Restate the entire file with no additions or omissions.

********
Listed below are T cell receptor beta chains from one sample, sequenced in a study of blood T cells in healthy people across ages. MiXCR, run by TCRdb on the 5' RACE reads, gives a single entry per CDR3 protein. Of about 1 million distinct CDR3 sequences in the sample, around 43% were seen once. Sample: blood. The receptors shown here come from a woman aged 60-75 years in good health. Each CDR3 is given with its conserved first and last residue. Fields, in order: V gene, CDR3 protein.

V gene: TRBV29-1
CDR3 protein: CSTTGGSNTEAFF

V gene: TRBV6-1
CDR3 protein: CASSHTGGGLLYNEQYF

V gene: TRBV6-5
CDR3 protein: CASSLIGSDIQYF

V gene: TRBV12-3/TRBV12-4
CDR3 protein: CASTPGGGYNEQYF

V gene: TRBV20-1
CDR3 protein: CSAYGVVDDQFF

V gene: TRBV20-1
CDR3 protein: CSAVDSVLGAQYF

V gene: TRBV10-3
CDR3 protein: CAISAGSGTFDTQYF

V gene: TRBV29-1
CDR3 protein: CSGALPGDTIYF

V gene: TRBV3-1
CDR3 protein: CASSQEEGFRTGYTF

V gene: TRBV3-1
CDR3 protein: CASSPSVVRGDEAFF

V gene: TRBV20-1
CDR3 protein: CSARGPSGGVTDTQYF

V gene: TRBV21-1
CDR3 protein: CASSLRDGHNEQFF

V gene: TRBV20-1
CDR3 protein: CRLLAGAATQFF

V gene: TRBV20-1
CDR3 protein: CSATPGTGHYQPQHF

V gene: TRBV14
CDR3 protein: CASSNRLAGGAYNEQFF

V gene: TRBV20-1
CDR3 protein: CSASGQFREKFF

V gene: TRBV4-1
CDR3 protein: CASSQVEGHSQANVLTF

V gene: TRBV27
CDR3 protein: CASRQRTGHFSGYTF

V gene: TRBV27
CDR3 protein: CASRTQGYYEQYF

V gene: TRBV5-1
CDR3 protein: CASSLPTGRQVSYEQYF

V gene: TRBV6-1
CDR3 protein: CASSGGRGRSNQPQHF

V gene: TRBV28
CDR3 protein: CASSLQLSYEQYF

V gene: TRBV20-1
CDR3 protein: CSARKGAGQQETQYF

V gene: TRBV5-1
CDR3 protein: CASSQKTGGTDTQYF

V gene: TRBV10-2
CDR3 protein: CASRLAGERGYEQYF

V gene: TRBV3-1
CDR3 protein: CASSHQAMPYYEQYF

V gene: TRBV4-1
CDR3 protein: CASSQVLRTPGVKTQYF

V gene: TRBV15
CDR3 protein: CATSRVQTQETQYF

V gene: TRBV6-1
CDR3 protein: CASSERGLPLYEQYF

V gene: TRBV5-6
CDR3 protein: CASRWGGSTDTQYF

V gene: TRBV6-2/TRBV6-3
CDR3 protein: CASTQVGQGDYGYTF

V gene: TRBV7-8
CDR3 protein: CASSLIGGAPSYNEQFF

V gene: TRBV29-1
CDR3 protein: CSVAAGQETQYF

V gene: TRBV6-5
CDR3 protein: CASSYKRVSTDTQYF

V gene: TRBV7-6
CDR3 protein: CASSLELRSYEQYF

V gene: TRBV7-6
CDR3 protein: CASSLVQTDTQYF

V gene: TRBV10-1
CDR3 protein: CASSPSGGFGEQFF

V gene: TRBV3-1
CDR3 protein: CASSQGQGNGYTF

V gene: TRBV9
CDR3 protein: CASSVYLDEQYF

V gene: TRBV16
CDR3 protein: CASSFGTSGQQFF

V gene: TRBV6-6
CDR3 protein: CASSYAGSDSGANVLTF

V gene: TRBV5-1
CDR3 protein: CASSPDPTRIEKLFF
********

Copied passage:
Listed below are T cell receptor beta chains from one sample, sequenced in a study of blood T cells in healthy people across ages. MiXCR, run by TCRdb on the 5' RACE reads, gives a single entry per CDR3 protein. Of about 1 million distinct CDR3 sequences in the sample, around 43% were seen once. Sample: blood. The receptors shown here come from a woman aged 60-75 years in good health. Each CDR3 is given with its conserved first and last residue. Fields, in order: V gene, CDR3 protein.

V gene: TRBV29-1
CDR3 protein: CSTTGGSNTEAFF

V gene: TRBV6-1
CDR3 protein: CASSHTGGGLLYNEQYF

V gene: TRBV6-5
CDR3 protein: CASSLIGSDIQYF

V gene: TRBV12-3/TRBV12-4
CDR3 protein: CASTPGGGYNEQYF

V gene: TRBV20-1
CDR3 protein: CSAYGVVDDQFF

V gene: TRBV20-1
CDR3 protein: CSAVDSVLGAQYF

V gene: TRBV10-3
CDR3 protein: CAISAGSGTFDTQYF

V gene: TRBV29-1
CDR3 protein: CSGALPGDTIYF

V gene: TRBV3-1
CDR3 protein: CASSQEEGFRTGYTF

V gene: TRBV3-1
CDR3 protein: CASSPSVVRGDEAFF

V gene: TRBV20-1
CDR3 protein: CSARGPSGGVTDTQYF

V gene: TRBV21-1
CDR3 protein: CASSLRDGHNEQFF

V gene: TRBV20-1
CDR3 protein: CRLLAGAATQFF

V gene: TRBV20-1
CDR3 protein: CSATPGTGHYQPQHF

V gene: TRBV14
CDR3 protein: CASSNRLAGGAYNEQFF

V gene: TRBV20-1
CDR3 protein: CSASGQFREKFF

V gene: TRBV4-1
CDR3 protein: CASSQVEGHSQANVLTF

V gene: TRBV27
CDR3 protein: CASRQRTGHFSGYTF

V gene: TRBV27
CDR3 protein: CASRTQGYYEQYF

V gene: TRBV5-1
CDR3 protein: CASSLPTGRQVSYEQYF

V gene: TRBV6-1
CDR3 protein: CASSGGRGRSNQPQHF

V gene: TRBV28
CDR3 protein: CASSLQLSYEQYF

V gene: TRBV20-1
CDR3 protein: CSARKGAGQQETQYF

V gene: TRBV5-1
CDR3 protein: CASSQKTGGTDTQYF

V gene: TRBV10-2
CDR3 protein: CASRLAGERGYEQYF

V gene: TRBV3-1
CDR3 protein: CASSHQAMPYYEQYF

V gene: TRBV4-1
CDR3 protein: CASSQVLRTPGVKTQYF

V gene: TRBV15
CDR3 protein: CATSRVQTQETQYF

V gene: TRBV6-1
CDR3 protein: CASSERGLPLYEQYF

V gene: TRBV5-6
CDR3 protein: CASRWGGSTDTQYF

V gene: TRBV6-2/TRBV6-3
CDR3 protein: CASTQVGQGDYGYTF

V gene: TRBV7-8
CDR3 protein: CASSLIGGAPSYNEQFF

V gene: TRBV29-1
CDR3 protein: CSVAAGQETQYF

V gene: TRBV6-5
CDR3 protein: CASSYKRVSTDTQYF

V gene: TRBV7-6
CDR3 protein: CASSLELRSYEQYF

V gene: TRBV7-6
CDR3 protein: CASSLVQTDTQYF

V gene: TRBV10-1
CDR3 protein: CASSPSGGFGEQFF

V gene: TRBV3-1
CDR3 protein: CASSQGQGNGYTF

V gene: TRBV9
CDR3 protein: CASSVYLDEQYF

V gene: TRBV16
CDR3 protein: CASSFGTSGQQFF

V gene: TRBV6-6
CDR3 protein: CASSYAGSDSGANVLTF

V gene: TRBV5-1
CDR3 protein: CASSPDPTRIEKLFF